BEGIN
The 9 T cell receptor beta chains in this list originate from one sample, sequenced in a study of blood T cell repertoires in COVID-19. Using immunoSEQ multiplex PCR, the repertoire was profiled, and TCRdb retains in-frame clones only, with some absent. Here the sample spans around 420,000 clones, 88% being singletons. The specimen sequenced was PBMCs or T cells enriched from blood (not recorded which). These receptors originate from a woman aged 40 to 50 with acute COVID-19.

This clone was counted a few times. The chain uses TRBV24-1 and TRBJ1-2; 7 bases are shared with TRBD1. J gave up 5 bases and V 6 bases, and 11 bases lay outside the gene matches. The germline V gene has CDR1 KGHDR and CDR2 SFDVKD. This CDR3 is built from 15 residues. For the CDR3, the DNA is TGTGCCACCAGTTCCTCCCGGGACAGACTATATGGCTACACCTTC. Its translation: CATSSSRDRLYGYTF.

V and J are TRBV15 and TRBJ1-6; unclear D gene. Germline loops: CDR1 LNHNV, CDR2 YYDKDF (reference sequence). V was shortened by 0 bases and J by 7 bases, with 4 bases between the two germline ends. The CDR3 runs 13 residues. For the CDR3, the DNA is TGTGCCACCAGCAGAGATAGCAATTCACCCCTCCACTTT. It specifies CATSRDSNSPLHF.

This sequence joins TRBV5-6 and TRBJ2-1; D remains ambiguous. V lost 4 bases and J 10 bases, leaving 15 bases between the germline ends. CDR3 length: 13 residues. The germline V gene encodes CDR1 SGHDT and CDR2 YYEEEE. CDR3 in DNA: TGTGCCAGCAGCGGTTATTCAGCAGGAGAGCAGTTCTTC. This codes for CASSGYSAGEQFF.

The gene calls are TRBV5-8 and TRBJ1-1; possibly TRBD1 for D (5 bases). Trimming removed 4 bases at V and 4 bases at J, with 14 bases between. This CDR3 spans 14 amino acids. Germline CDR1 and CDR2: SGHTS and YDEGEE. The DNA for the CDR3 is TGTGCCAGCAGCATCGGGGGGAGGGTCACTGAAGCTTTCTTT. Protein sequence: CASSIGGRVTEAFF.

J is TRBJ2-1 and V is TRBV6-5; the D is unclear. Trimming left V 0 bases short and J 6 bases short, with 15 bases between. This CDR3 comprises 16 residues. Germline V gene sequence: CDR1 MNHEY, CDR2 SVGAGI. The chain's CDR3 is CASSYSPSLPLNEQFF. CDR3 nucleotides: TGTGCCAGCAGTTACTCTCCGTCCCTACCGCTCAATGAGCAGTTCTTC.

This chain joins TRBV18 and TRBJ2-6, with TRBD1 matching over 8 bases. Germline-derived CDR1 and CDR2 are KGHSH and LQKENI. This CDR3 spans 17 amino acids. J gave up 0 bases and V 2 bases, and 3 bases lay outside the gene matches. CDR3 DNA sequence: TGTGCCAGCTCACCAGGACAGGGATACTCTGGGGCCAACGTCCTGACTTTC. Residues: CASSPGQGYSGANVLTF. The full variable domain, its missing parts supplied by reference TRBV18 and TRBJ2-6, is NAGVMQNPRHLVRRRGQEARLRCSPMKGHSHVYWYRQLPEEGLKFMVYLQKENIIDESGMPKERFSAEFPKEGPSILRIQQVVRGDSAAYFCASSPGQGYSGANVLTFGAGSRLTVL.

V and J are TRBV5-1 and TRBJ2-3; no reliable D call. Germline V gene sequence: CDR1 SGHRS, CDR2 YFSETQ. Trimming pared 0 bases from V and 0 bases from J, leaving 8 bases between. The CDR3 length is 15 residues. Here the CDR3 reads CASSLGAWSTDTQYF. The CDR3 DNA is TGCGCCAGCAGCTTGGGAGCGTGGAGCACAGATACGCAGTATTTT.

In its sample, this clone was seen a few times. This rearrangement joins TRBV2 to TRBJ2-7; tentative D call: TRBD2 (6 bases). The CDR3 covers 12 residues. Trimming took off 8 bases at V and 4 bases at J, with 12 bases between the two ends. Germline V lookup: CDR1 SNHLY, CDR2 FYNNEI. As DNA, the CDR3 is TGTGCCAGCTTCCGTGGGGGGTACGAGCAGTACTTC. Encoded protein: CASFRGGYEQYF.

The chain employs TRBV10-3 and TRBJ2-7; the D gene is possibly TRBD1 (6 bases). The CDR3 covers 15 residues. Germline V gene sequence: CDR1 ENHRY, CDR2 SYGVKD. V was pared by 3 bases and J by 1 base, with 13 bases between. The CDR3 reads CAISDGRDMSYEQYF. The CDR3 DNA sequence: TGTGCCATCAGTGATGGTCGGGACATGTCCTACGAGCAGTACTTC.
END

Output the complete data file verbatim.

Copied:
The 9 T cell receptor beta chains in this list originate from one sample, sequenced in a study of blood T cell repertoires in COVID-19. Using immunoSEQ multiplex PCR, the repertoire was profiled, and TCRdb retains in-frame clones only, with some absent. Here the sample spans around 420,000 clones, 88% being singletons. The specimen sequenced was PBMCs or T cells enriched from blood (not recorded which). These receptors originate from a woman aged 40 to 50 with acute COVID-19.

This clone was counted a few times. The chain uses TRBV24-1 and TRBJ1-2; 7 bases are shared with TRBD1. J gave up 5 bases and V 6 bases, and 11 bases lay outside the gene matches. The germline V gene has CDR1 KGHDR and CDR2 SFDVKD. This CDR3 is built from 15 residues. For the CDR3, the DNA is TGTGCCACCAGTTCCTCCCGGGACAGACTATATGGCTACACCTTC. Its translation: CATSSSRDRLYGYTF.

V and J are TRBV15 and TRBJ1-6; unclear D gene. Germline loops: CDR1 LNHNV, CDR2 YYDKDF (reference sequence). V was shortened by 0 bases and J by 7 bases, with 4 bases between the two germline ends. The CDR3 runs 13 residues. For the CDR3, the DNA is TGTGCCACCAGCAGAGATAGCAATTCACCCCTCCACTTT. It specifies CATSRDSNSPLHF.

This sequence joins TRBV5-6 and TRBJ2-1; D remains ambiguous. V lost 4 bases and J 10 bases, leaving 15 bases between the germline ends. CDR3 length: 13 residues. The germline V gene encodes CDR1 SGHDT and CDR2 YYEEEE. CDR3 in DNA: TGTGCCAGCAGCGGTTATTCAGCAGGAGAGCAGTTCTTC. This codes for CASSGYSAGEQFF.

The gene calls are TRBV5-8 and TRBJ1-1; possibly TRBD1 for D (5 bases). Trimming removed 4 bases at V and 4 bases at J, with 14 bases between. This CDR3 spans 14 amino acids. Germline CDR1 and CDR2: SGHTS and YDEGEE. The DNA for the CDR3 is TGTGCCAGCAGCATCGGGGGGAGGGTCACTGAAGCTTTCTTT. Protein sequence: CASSIGGRVTEAFF.

J is TRBJ2-1 and V is TRBV6-5; the D is unclear. Trimming left V 0 bases short and J 6 bases short, with 15 bases between. This CDR3 comprises 16 residues. Germline V gene sequence: CDR1 MNHEY, CDR2 SVGAGI. The chain's CDR3 is CASSYSPSLPLNEQFF. CDR3 nucleotides: TGTGCCAGCAGTTACTCTCCGTCCCTACCGCTCAATGAGCAGTTCTTC.

This chain joins TRBV18 and TRBJ2-6, with TRBD1 matching over 8 bases. Germline-derived CDR1 and CDR2 are KGHSH and LQKENI. This CDR3 spans 17 amino acids. J gave up 0 bases and V 2 bases, and 3 bases lay outside the gene matches. CDR3 DNA sequence: TGTGCCAGCTCACCAGGACAGGGATACTCTGGGGCCAACGTCCTGACTTTC. Residues: CASSPGQGYSGANVLTF. The full variable domain, its missing parts supplied by reference TRBV18 and TRBJ2-6, is NAGVMQNPRHLVRRRGQEARLRCSPMKGHSHVYWYRQLPEEGLKFMVYLQKENIIDESGMPKERFSAEFPKEGPSILRIQQVVRGDSAAYFCASSPGQGYSGANVLTFGAGSRLTVL.

V and J are TRBV5-1 and TRBJ2-3; no reliable D call. Germline V gene sequence: CDR1 SGHRS, CDR2 YFSETQ. Trimming pared 0 bases from V and 0 bases from J, leaving 8 bases between. The CDR3 length is 15 residues. Here the CDR3 reads CASSLGAWSTDTQYF. The CDR3 DNA is TGCGCCAGCAGCTTGGGAGCGTGGAGCACAGATACGCAGTATTTT.

In its sample, this clone was seen a few times. This rearrangement joins TRBV2 to TRBJ2-7; tentative D call: TRBD2 (6 bases). The CDR3 covers 12 residues. Trimming took off 8 bases at V and 4 bases at J, with 12 bases between the two ends. Germline V lookup: CDR1 SNHLY, CDR2 FYNNEI. As DNA, the CDR3 is TGTGCCAGCTTCCGTGGGGGGTACGAGCAGTACTTC. Encoded protein: CASFRGGYEQYF.

The chain employs TRBV10-3 and TRBJ2-7; the D gene is possibly TRBD1 (6 bases). The CDR3 covers 15 residues. Germline V gene sequence: CDR1 ENHRY, CDR2 SYGVKD. V was pared by 3 bases and J by 1 base, with 13 bases between. The CDR3 reads CAISDGRDMSYEQYF. The CDR3 DNA sequence: TGTGCCATCAGTGATGGTCGGGACATGTCCTACGAGCAGTACTTC.